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Putting children first

Italy leads the way in anti-surrogacy efforts


Italian Prime Minister Giorgia Meloni talks to reporters at the U.S. Capitol on July 27 during a visit to Washington. Associated Press/Photo by J. Scott Applewhite

Putting children first

Italy is already many steps ahead of the United States when it comes to the morality of surrogate parenting. The practice of paying women to grow and birth one’s baby is illegal in the conservative-run country. But Italian Prime Minister Giorgia Meloni doesn’t think that goes far enough. A new bill in process would criminalize Italian citizens who travel abroad to obtain babies born via foreign surrogates. 

It may sound far-fetched to be prosecuted for something done outside of your own country, but it’s not unheard of. For example, it’s illegal for an American citizen to engage in sex with a minor on a foreign land and they can be prosecuted at home. When it comes to children, we shouldn’t take crime lightly and both of these examples ban practices that are harmful to them specifically. 

Meloni supporter and centrist lawmaker Maurizio Lupi put it best, saying “we strenuously say ‘no’ to the sale of children.” Lupi called surrogacy “the most extreme form of commercialization of the body.” 

In a Western world, where personal autonomy is the highest good and objective morality has been all but erased, people are often blind to universal virtue and objective ethical standards.

To progressives both in the United States and abroad, “consent” is the supreme bodily value, but we must note that surrogacy employment is rife with manipulation tactics backed by wads of cash. The definition of human trafficking is “the use of force, fraud, or coercion to obtain some type of labor or commercial sex act. ” No matter how willingly one consents to the use of her body in this way, $50,000 is coercion to a poor woman every single time. 

The premise of surrogacy is separation, trauma, and deprivation.

Furthermore, the factory production of babies as ordered by anyone who wants them invokes numerous moral and ethical questions. With surrogacy, individuals with enough money can purchase eggs from one woman and a womb from another and grow a child whom they legally take home at the end of the experience—no background checks or child welfare concerns to speak of. There is no world in which this should be legal. 

The Meloni government is not backing down, refusing even now to issue Italian birth certificates to babies born via surrogate overseas, according to The New York Times. The Times reported on one couple affected by this move, their new baby caught in the legal limbo of the law. One of the men profiled noted that “the most important thing … is that he is our son.”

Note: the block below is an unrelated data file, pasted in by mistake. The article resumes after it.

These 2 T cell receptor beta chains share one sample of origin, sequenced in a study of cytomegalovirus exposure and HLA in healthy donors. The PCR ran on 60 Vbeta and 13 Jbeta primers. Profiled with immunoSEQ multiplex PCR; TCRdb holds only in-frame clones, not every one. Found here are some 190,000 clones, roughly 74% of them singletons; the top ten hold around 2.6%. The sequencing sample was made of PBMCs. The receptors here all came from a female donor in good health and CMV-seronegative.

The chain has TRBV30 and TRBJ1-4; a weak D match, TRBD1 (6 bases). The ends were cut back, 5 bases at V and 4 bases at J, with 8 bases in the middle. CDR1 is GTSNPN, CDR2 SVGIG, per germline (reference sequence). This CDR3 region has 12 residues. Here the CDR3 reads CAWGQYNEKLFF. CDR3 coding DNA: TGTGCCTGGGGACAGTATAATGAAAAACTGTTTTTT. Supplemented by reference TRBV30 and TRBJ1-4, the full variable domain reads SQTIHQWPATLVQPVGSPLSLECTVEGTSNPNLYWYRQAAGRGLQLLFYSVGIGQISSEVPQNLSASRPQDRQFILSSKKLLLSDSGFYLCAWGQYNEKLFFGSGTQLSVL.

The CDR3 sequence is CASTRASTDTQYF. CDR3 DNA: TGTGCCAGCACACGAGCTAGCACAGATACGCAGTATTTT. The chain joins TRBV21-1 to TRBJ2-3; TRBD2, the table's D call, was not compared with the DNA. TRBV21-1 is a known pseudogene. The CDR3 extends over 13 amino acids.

Though he may love the child, that is not the most important thing here, and it proves the point of anti-surrogate Italian leaders. The most important thing here should be the rights of a child, which those who pursue, promote, and permit surrogacy completely disregard. 

Instead, the couple in this story were determined to have a baby, so they rented a uterus and then ripped that child away from the only home he’d ever known—the body of his physical mother. This surrogate mother, the one whose heartbeat he synced, whose voice he knew, whose smell he found comfort in, was taken from him in an instant so this couple could make their dreams come true. All the while, the men presume that mothers don’t matter. Not biological mothers, not physical mothers, not adoptive mothers. It is not fair or ethical to intentionally create a baby in this fashion, purposely depriving him of his right to both parents. 

Meloni understands the social and psychological imperative of an intact, biological family as a child’s best hope for flourishing. This is not to say that children who are adopted, part of divorce, or born to single mothers are unable to thrive or succeed. When hard things happen, we’re responsible for making the best of a difficult situation—and we do. But the premise of surrogacy is separation, trauma, and deprivation. As humans in a civilized society, our aim should be to protect the most innocent and vulnerable, not create them to inflict damage. 

There’s a reason for-profit surrogacy is banned in Italy, Canada, Denmark, New Zealand, Brazil, Britain, and Australia, among other countries. Is Italy overstepping her bounds by making overseas surrogacy a crime for Italian citizens? I guess it depends on whether you think human dignity ends at the border.


Ericka Andersen

Ericka Andersen is a freelance writer and mother of two living in Indianapolis. She is the author of Leaving Cloud 9 and Reason to Return: Why Women Need the Church & the Church Needs Women. Ericka hosts the Worth Your Time podcast. She has been published in The Wall Street Journal, The New York Times, Christianity Today, USA Today, and more.


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